The screen shot above is from the Infocom game Hitchhiker’s Guide to the Galaxy (based on the series of books by Douglas Adams). I was a big fan of the Infocom games “back in the day,” and having also read the Hitchhiker’s series, I especially enjoyed this one; at least after I figure out how to put the Babel fish into my ear. Infocom was a company that specialized in what they termed “Interactive Fiction,” that is, text adventure environments written in sophisticated prose format. (Infocom was the company that produced the Zork series of games.) There are a number of reasons that Interactive Fiction is an ideal game format for the Historical Williamsburg Living Narrative project, which I’ll cover in later posts, but now I’ll just briefly cover a little of my own history with the format.
My first encounter with text adventure games (before they were called Interactive Fiction) was back in the fall of 1980 when I got a job with a communications engineering company. The company ran a Data General Eclipse minicomputer, and one of the programs on it was the original Colossal Cave Adventure program written back in the late 1970s. Several of us in the office would stay quite late to sit in the terminal room and explore the virtual world, asking each other for help when the puzzles were particularly challenging. We all spent a fair amount of time typing one- or two-word commands at the cursor hoping we were on track to unravel the puzzles sprinkled throughout the game. Soon after that, I purchased a Texas Instruments TI-99/4A computer, and I was delighted to find a whole series of adventure games by Scott Adams.
It was late in 1981 when I acquired my first IBM PC that I also got my first game for it: Deadline by Infocom. Infocom has developed a natural language parser was also able to “understand” short sentence input rather than simply two-word phrases. It was then that my taste for text adventures, that is, Interactive Fiction grew to the point where I began to write my own. The language available to me on my PC was BASIC, and I wrote thousands of lines of procedural code to build my games. Over the years I’ve used BASIC, Pascal, C, C++, Lingo, Java, and even LISP to build my games, and I’ve continued to experiment with my own parser systems and Interactive Fiction scenarios.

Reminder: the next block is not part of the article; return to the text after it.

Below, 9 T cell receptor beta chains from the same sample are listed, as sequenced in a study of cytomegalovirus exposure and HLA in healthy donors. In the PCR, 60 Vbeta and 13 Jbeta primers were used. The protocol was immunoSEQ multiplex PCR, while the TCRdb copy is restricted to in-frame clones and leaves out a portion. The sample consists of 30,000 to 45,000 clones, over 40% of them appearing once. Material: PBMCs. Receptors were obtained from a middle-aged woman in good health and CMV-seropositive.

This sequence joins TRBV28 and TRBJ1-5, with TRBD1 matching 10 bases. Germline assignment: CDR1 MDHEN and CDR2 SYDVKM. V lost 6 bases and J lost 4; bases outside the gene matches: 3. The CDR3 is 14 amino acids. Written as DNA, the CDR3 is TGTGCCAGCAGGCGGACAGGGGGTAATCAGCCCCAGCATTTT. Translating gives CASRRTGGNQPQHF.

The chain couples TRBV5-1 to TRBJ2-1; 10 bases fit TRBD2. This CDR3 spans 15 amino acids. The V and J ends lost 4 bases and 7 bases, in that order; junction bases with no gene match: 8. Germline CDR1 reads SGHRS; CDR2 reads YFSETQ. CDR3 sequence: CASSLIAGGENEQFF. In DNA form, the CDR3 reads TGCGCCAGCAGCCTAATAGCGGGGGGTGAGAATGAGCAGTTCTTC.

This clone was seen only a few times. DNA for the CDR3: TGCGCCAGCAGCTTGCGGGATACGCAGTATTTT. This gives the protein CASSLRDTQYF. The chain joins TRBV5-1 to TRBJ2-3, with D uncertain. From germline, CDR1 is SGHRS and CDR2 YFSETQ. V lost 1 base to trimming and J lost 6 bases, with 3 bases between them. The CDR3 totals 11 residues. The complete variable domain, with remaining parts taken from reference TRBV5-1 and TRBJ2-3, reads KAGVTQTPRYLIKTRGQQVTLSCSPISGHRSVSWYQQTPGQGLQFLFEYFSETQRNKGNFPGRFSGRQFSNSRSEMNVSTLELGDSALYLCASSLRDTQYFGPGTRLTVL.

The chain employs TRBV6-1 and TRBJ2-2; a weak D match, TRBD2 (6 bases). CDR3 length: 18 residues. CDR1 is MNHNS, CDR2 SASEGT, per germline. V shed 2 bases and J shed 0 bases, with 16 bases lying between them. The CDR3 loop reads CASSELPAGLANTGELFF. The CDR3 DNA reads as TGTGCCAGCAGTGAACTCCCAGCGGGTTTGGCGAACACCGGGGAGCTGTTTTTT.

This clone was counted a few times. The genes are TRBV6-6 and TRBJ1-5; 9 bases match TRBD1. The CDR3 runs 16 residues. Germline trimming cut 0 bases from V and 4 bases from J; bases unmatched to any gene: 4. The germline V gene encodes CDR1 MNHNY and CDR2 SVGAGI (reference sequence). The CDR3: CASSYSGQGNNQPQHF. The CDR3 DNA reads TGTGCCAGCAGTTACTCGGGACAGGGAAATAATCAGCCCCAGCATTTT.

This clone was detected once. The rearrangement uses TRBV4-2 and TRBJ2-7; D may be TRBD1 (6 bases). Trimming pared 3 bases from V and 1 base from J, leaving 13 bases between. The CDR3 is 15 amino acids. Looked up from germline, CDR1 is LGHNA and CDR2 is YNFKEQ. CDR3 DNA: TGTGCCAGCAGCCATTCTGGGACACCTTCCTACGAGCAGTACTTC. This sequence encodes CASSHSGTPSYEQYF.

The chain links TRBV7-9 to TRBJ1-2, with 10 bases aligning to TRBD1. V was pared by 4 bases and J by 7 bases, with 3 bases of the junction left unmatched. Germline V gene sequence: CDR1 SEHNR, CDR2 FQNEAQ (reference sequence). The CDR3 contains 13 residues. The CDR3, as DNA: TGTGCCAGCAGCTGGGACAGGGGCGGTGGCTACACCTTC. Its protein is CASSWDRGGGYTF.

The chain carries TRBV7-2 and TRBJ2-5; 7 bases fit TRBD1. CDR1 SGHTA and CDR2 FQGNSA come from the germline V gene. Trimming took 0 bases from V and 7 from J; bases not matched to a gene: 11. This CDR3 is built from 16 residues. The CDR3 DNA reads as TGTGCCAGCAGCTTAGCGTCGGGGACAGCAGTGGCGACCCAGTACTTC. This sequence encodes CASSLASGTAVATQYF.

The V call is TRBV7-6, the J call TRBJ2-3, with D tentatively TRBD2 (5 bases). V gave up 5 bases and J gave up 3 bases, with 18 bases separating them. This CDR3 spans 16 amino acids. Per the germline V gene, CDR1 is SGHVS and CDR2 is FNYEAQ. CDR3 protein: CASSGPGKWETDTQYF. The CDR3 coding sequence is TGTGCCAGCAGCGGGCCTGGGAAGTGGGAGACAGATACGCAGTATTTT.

Several years ago, I discovered the Inform software (currently Inform 7) development system. Inform is an environment specifically design to author Interactive Fiction. The language of Inform is set up to support the conventions of Interactive Fiction, which makes it easier to program these types of game. For example, if I wanted to set up a space where there was a Kitchen and a Dining Room, with the Kitchen to the north, I would enter into the Inform 7 engine simply:
> Kitchen is a room.
> Dining Room is a room.
> Dining Room is south of the Kitchen.
At that point, when I run the program I find myself starting out in the Kitchen location. If I then type “s” (for south) at the prompt, I see that I have moved into the Dining Room–and I can type “n” to move back to the Kitchen. Of course, the Inform 7 programming environment supports much more than moving around virtual locations, but the exciting thing is that it takes care of the programming underpinnings while the author/programmer can focus on the logic of the game itself. That is very appealing. One can relatively easily create objects to be manipulated, characters with which to interact, and so on.
The simplicity of the Inform 7 development environment is one of the reasons I’m excited about using it to develop the Historical Williamsburg Living Narrative. I’ll be able to develop and implement my “map” of Williamsburg fairly quickly, and building in the location descriptions and character interactions will be a lot easier than it was when I used more general programming environments. That means I’ll be able to spend much more time in building narrative depth into the game play, and that’s ultimately what makes the Interactive Fiction format so engaging, even though it’s only text on screen. Sometimes graphics gets in the way of imagination; Interactive Fiction is the perfect way to drop the reader into the action of the story and really bring the words to life.